Rapid decisions under extreme conditions, handling chemicals and work environment-friendly ships. This year’s SAN conference had a mix of entertainment and deadly serious issues around the theme of Risk Management in theory and practice.
The day’s first talker was Tina Thörner: rally map reader, fighter pilot and many times world champion, who gave an explosive start to the SAN conference in Gothenburg. She explained how she learned to make key decisions at 200 kph in one tenth of a second through mental training.
“You have to start with your breathing,” she said. “If you control that, your heart has a good rhythm and you can think clearly and rationally.”
One of the lessons she learned in her long and successful career in rally sport was that safety drills can save lives. During a rally in Portugal the car lost control, went over a precipice and straight down into a lake. When the car sank, the bodywork was deformed and the only way to survive was to act quickly.
“You might think that safety drills are boring and a waste of time. But when we sat jammed in the car six metres down, it was the drills that helped us to get out – they saved our lives, in fact,” said Tina Thörner.
Professor Carl Hult from Linnaeus University also spoke at the SAN conference, which was held on 25 October at Scandic Crown. He presented a comprehensive study on work environment for service personnel that he took part in and published earlier this year. Among other things, the investigation discovered four health factors that have been proved to make personnel feel better: adequate staffing, time for recovery, managers that solve problems and good relations between departments.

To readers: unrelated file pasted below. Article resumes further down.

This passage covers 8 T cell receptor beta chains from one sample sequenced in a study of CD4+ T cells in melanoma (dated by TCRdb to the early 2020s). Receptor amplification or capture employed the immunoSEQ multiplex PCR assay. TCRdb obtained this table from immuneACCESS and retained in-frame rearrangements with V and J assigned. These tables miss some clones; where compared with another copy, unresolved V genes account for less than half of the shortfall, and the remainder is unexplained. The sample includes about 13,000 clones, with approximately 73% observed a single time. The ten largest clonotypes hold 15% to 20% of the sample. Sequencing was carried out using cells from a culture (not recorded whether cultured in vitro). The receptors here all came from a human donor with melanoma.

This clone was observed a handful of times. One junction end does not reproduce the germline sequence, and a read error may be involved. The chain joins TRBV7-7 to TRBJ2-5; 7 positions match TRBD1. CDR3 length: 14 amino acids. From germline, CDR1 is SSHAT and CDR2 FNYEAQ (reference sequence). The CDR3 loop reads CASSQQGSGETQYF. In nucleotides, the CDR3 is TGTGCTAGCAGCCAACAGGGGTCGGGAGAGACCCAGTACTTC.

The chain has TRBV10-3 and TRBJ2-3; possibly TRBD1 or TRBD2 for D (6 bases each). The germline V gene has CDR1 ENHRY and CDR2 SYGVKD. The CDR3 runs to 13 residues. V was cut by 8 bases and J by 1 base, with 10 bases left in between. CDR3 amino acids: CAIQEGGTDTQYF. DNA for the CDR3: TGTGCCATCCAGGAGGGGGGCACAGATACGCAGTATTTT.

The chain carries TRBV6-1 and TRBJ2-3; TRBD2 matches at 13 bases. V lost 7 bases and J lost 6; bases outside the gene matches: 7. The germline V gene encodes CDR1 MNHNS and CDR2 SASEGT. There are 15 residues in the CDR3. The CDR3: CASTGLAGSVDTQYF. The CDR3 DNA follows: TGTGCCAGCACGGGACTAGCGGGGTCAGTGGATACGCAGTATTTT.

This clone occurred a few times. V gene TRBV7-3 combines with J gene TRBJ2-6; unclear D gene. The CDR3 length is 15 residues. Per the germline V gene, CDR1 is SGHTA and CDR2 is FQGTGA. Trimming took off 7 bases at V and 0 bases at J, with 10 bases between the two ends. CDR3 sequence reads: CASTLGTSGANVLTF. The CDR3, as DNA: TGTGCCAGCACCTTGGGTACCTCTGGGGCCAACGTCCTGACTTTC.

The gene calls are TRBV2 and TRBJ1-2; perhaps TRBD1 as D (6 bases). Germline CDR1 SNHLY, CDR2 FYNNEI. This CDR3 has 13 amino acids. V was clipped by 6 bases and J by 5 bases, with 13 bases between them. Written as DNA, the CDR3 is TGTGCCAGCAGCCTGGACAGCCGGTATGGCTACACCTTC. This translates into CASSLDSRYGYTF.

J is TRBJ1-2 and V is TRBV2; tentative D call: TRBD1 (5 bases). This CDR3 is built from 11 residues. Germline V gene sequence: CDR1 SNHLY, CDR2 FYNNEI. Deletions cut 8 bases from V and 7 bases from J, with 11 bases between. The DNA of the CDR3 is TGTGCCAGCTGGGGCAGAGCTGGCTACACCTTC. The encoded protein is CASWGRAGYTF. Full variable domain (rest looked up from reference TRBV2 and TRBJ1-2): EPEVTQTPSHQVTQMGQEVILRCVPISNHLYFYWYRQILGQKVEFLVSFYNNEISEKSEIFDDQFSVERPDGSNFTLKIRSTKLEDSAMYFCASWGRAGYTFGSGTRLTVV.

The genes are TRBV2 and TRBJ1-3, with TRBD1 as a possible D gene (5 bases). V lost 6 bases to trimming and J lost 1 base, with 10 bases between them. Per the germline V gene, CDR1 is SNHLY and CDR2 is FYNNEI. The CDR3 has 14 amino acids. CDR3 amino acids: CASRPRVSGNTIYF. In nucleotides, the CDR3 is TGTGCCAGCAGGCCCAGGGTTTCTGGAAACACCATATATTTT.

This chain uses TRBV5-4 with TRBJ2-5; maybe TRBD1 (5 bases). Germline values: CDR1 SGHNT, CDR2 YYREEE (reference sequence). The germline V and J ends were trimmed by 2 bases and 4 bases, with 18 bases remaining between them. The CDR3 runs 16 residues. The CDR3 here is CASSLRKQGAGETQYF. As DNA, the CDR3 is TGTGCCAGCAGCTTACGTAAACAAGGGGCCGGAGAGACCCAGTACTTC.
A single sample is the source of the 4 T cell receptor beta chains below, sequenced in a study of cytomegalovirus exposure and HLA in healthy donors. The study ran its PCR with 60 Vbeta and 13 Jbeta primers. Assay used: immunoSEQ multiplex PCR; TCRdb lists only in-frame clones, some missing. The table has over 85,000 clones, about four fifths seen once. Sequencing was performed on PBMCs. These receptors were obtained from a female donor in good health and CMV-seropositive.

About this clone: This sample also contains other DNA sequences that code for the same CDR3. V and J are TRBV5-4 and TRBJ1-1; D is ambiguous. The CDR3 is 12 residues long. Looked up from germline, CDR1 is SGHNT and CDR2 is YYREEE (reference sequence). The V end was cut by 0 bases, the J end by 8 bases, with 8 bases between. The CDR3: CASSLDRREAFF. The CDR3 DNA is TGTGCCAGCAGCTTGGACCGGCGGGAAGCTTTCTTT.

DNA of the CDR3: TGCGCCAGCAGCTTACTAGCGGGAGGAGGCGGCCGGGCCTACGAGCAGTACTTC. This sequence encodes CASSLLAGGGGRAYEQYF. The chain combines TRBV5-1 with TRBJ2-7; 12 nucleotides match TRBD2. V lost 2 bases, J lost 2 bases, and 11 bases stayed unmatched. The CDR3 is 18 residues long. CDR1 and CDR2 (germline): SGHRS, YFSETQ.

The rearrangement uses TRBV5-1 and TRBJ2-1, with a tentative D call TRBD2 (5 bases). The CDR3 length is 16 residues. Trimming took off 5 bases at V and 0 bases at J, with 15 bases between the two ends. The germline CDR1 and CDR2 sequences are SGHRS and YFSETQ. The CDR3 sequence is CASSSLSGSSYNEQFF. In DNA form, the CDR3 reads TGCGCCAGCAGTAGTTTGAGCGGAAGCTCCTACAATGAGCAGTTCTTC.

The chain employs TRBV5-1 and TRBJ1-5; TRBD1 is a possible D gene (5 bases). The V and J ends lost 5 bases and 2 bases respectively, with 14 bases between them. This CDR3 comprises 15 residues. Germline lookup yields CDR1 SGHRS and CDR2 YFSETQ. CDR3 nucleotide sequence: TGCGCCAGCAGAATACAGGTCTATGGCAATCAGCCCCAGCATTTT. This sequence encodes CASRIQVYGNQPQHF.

“We looked at many different factors, but these four showed significant results,” said Carl Hult.
Charlotte Billgren from the Swedish Transport Agency talked about the incident and accident reports that the Agency is carrying out at the moment. The aim is to find out where the biggest safety problems are on ships in order to carry out the best measures and actions in preventive work.
“But we also need to receive more reports from ships,” she said, “Particularly regarding incidents, where we know that many are unrecorded.”
Christina Östberg, also from the Swedish Transport Agency, went through the work environment regulations that are about to be introduced in the shipping sector. Among other things, the provision on organisational and social work environment will be launched next year.
Annelie Rusth Jensen from Viking Supply Ships spoke about the safe handling of chemicals. She has previously carried out a large project within the company to reduce the use of hazardous chemicals, but pointed out that the management of chemical risks is an area of work that is never finished. Sarka Langer from the IVL Swedish Environmental Research Institute presented a current research project on the internal environment on ships and how it affects those who work on board. The Chief Technical Officer of BRP Shipping, Bertil Peterson, also spoke at the conference. He de-
scribed how the shipping company chose to prioritise the work environment and the natural environment when they built the bunker ships Fox Luna and Fox Sunrise. His main message was: Look before you leap.
Linda Sundgren, text and photo